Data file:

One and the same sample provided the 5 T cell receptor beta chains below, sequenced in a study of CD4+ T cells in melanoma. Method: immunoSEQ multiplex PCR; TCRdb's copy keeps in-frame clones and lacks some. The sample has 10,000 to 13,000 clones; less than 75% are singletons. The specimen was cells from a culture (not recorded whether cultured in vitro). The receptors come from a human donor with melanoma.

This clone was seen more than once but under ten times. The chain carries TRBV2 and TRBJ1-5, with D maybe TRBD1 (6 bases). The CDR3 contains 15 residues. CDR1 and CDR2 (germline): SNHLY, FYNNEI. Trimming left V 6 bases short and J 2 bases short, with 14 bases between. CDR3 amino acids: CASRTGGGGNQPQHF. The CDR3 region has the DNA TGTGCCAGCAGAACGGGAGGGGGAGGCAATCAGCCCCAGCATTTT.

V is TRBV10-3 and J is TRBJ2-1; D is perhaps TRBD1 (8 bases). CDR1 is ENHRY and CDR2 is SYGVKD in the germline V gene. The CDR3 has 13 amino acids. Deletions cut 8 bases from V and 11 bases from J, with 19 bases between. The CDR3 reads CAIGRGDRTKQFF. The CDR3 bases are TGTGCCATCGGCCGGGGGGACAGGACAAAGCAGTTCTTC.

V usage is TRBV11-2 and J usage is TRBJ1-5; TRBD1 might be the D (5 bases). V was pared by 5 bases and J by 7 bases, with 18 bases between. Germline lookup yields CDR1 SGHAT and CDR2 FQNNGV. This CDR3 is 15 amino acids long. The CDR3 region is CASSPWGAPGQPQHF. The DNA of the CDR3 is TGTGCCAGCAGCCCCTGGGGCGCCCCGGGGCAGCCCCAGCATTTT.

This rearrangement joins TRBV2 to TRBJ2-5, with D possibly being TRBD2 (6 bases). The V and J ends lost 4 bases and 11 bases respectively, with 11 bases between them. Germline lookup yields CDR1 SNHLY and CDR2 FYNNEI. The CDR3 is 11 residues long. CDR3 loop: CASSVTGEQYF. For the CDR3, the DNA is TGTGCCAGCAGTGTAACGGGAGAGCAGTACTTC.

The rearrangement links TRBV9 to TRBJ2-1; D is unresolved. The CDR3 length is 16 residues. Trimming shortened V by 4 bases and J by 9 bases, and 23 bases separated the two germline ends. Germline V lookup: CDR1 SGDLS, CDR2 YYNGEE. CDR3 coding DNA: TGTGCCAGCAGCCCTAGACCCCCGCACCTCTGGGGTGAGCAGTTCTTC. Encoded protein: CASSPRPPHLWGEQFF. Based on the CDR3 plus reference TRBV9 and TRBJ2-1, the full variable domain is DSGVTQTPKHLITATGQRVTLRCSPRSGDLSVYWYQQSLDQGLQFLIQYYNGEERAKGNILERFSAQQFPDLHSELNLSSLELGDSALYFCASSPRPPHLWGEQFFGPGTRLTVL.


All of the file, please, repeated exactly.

One and the same sample provided the 5 T cell receptor beta chains below, sequenced in a study of CD4+ T cells in melanoma. Method: immunoSEQ multiplex PCR; TCRdb's copy keeps in-frame clones and lacks some. The sample has 10,000 to 13,000 clones; less than 75% are singletons. The specimen was cells from a culture (not recorded whether cultured in vitro). The receptors come from a human donor with melanoma.

This clone was seen more than once but under ten times. The chain carries TRBV2 and TRBJ1-5, with D maybe TRBD1 (6 bases). The CDR3 contains 15 residues. CDR1 and CDR2 (germline): SNHLY, FYNNEI. Trimming left V 6 bases short and J 2 bases short, with 14 bases between. CDR3 amino acids: CASRTGGGGNQPQHF. The CDR3 region has the DNA TGTGCCAGCAGAACGGGAGGGGGAGGCAATCAGCCCCAGCATTTT.

V is TRBV10-3 and J is TRBJ2-1; D is perhaps TRBD1 (8 bases). CDR1 is ENHRY and CDR2 is SYGVKD in the germline V gene. The CDR3 has 13 amino acids. Deletions cut 8 bases from V and 11 bases from J, with 19 bases between. The CDR3 reads CAIGRGDRTKQFF. The CDR3 bases are TGTGCCATCGGCCGGGGGGACAGGACAAAGCAGTTCTTC.

V usage is TRBV11-2 and J usage is TRBJ1-5; TRBD1 might be the D (5 bases). V was pared by 5 bases and J by 7 bases, with 18 bases between. Germline lookup yields CDR1 SGHAT and CDR2 FQNNGV. This CDR3 is 15 amino acids long. The CDR3 region is CASSPWGAPGQPQHF. The DNA of the CDR3 is TGTGCCAGCAGCCCCTGGGGCGCCCCGGGGCAGCCCCAGCATTTT.

This rearrangement joins TRBV2 to TRBJ2-5, with D possibly being TRBD2 (6 bases). The V and J ends lost 4 bases and 11 bases respectively, with 11 bases between them. Germline lookup yields CDR1 SNHLY and CDR2 FYNNEI. The CDR3 is 11 residues long. CDR3 loop: CASSVTGEQYF. For the CDR3, the DNA is TGTGCCAGCAGTGTAACGGGAGAGCAGTACTTC.

The rearrangement links TRBV9 to TRBJ2-1; D is unresolved. The CDR3 length is 16 residues. Trimming shortened V by 4 bases and J by 9 bases, and 23 bases separated the two germline ends. Germline V lookup: CDR1 SGDLS, CDR2 YYNGEE. CDR3 coding DNA: TGTGCCAGCAGCCCTAGACCCCCGCACCTCTGGGGTGAGCAGTTCTTC. Encoded protein: CASSPRPPHLWGEQFF. Based on the CDR3 plus reference TRBV9 and TRBJ2-1, the full variable domain is DSGVTQTPKHLITATGQRVTLRCSPRSGDLSVYWYQQSLDQGLQFLIQYYNGEERAKGNILERFSAQQFPDLHSELNLSSLELGDSALYFCASSPRPPHLWGEQFFGPGTRLTVL.